MARTIN: Mike Rivas, as you've already described, you've taken a lot of steps to address your employment situation to take care of your family, as we said, you know, moving to a cheaper cost of living environment, moving closer to family. You're aggressively looking for jobs. Anything else that you would want people to know, particularly policymakers, as they're talking about these issues right now?
RIVAS: I think the thing that really sort of prompted me to contact you guys was the comment section on the Facebook page and how many people look at this situation posted. It's a very complex situation and people look at it quite simplistically. You know, there's jobs out there. Just get out there and, you know - I'm going to look very aggressively for jobs that are going to pay me. You know, I have to pay back student loans and we have to look at something that's going to be able to provide for us.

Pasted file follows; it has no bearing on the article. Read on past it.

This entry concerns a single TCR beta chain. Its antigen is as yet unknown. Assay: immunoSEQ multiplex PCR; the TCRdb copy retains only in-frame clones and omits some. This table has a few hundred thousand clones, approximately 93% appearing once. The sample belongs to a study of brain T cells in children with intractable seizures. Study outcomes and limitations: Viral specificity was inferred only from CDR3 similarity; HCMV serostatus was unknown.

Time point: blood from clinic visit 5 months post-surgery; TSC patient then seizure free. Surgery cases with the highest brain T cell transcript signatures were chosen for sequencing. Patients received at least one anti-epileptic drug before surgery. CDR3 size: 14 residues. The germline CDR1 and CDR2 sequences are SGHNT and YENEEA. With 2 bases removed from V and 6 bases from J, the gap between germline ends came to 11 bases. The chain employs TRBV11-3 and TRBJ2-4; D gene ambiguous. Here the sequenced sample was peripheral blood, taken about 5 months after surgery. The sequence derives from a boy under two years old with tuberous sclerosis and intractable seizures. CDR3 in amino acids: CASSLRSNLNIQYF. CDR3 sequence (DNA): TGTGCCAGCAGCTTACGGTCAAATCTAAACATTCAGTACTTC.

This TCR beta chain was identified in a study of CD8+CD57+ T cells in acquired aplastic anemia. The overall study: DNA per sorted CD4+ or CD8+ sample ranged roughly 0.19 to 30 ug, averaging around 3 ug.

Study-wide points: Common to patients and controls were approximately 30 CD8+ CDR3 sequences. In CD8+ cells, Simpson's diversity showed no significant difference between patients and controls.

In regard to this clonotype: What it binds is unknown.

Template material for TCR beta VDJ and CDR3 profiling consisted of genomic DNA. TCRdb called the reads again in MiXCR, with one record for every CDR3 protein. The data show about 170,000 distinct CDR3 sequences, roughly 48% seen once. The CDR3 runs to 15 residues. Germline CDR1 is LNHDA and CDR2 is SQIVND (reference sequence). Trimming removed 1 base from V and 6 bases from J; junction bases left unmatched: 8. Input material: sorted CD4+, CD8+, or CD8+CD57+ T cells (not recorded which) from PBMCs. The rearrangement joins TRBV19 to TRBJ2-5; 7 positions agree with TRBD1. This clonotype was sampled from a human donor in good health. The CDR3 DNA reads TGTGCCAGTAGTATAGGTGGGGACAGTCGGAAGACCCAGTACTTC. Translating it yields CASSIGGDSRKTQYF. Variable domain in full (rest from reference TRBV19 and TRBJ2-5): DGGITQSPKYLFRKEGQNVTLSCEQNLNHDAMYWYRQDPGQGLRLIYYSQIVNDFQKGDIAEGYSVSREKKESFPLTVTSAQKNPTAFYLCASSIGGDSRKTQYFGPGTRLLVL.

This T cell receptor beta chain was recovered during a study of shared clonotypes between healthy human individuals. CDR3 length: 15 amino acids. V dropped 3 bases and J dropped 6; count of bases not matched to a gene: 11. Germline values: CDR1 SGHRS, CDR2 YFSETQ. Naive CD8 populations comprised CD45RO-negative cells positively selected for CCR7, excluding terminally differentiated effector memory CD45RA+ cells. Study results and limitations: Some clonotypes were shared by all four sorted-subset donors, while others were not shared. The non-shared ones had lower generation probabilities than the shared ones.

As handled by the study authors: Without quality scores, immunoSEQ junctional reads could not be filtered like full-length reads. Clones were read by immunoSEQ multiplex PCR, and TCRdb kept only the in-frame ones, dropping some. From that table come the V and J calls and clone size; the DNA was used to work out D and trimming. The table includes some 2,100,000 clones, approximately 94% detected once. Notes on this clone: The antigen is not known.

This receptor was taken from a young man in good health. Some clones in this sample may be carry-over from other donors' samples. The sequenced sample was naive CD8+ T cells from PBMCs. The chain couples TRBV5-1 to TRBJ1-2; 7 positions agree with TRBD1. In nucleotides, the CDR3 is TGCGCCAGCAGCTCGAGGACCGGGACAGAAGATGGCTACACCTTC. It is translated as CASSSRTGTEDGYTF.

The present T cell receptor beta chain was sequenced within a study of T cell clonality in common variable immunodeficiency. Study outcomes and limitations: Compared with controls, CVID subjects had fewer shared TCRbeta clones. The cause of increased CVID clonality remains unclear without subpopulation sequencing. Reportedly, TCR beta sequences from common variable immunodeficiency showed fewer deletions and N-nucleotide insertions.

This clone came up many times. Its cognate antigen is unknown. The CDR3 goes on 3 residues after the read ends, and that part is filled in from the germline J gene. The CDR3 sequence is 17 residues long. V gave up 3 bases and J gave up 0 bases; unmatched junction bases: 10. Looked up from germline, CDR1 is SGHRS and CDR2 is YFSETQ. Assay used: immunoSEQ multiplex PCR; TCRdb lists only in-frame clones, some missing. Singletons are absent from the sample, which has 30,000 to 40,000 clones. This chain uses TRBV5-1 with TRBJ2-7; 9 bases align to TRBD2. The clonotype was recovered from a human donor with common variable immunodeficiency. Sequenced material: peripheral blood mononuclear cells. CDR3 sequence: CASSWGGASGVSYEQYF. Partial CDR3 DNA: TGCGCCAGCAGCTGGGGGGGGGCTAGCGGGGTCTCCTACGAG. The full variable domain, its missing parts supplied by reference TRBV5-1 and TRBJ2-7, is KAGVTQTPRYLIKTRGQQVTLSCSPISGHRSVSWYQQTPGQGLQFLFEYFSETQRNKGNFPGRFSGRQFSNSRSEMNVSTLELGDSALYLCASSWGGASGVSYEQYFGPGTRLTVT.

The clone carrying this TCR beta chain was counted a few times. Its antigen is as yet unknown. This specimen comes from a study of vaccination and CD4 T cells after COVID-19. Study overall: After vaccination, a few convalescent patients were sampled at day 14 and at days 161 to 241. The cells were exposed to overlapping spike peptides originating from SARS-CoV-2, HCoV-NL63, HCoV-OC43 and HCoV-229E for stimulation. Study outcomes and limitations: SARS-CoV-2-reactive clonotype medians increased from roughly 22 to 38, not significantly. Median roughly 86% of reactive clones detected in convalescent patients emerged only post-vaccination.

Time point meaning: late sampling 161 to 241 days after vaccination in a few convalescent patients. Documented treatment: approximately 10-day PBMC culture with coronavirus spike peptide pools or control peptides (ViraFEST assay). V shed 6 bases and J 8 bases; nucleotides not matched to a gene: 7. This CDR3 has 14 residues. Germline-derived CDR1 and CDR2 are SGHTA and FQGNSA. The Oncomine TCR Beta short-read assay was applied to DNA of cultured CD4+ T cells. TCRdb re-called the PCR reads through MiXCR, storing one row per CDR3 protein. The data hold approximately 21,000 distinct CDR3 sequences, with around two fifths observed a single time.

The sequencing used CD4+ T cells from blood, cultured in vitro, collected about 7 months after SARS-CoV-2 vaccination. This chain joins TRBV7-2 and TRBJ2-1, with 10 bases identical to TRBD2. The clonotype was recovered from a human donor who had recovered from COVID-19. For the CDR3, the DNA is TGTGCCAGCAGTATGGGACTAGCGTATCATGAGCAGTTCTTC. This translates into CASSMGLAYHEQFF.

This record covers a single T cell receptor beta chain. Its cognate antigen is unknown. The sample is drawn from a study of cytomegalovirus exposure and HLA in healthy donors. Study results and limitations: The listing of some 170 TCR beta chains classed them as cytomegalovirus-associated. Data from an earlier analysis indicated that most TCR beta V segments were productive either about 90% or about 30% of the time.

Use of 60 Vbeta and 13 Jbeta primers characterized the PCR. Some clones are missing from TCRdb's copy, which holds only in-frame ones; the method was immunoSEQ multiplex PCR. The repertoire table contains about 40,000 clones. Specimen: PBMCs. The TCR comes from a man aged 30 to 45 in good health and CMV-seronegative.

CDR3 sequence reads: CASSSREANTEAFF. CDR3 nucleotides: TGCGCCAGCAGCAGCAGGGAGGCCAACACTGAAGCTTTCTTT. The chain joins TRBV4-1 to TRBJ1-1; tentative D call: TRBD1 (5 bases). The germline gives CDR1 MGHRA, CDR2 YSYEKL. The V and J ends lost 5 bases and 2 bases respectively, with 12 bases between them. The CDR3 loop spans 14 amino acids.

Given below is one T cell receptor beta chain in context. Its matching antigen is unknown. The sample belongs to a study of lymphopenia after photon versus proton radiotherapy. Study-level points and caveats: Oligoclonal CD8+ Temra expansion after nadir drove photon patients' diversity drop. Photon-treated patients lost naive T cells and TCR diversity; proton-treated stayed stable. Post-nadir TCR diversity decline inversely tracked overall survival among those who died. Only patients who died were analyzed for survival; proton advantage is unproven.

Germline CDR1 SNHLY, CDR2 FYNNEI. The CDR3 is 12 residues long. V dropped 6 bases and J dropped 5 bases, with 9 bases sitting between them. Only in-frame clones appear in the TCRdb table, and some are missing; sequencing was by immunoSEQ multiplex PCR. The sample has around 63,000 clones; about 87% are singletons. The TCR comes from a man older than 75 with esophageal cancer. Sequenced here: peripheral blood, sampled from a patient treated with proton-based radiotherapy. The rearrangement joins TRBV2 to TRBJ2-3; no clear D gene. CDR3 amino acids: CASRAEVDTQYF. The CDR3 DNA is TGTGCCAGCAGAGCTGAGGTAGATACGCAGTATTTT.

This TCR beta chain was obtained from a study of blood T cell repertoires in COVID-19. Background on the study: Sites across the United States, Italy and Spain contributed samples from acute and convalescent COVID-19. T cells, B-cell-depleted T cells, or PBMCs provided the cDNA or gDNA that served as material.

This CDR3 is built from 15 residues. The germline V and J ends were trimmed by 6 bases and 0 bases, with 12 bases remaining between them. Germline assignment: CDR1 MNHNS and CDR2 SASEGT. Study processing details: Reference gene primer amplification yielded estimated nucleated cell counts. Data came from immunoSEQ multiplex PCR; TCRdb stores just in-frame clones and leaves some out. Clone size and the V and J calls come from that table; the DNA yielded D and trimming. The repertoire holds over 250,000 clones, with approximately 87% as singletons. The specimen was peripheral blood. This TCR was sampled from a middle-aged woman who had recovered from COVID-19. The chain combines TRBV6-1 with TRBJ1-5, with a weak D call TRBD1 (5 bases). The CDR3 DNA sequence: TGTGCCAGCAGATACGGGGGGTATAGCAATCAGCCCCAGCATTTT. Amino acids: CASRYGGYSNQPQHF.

MARTIN: Mike Rivas, we're going to keep a good thought for you. Thank you so much for contacting us and talking about...
RIVAS: Yeah. I appreciate it.
MARTIN: ...your situation.
RIVAS: Thank you so much for the opportunity.
MARTIN: Mike Rivas was laid off last summer. He's looking for work. He is trained as a university administrator. He's currently living in Pattsville, Arkansas, and he joined us on the line from there. Here with us in our Washington, D.C. studios, Marilyn Geewax. She's NPR's senior business editor and she often talks with us about issues related to the economy and personal finance.
Thank you both so much for speaking with us.
GEEWAX: You're welcome, Michel. It was great to be here.
RIVAS: I appreciate it. Thank you for having me on.
(SOUNDBITE OF MUSIC)
NPR transcripts are created on a rush deadline by Verb8tm, Inc., an NPR contractor, and produced using a proprietary transcription process developed with NPR. This text may not be in its final form and may be updated or revised in the future. Accuracy and availability may vary. The authoritative record of NPR’s programming is the audio record.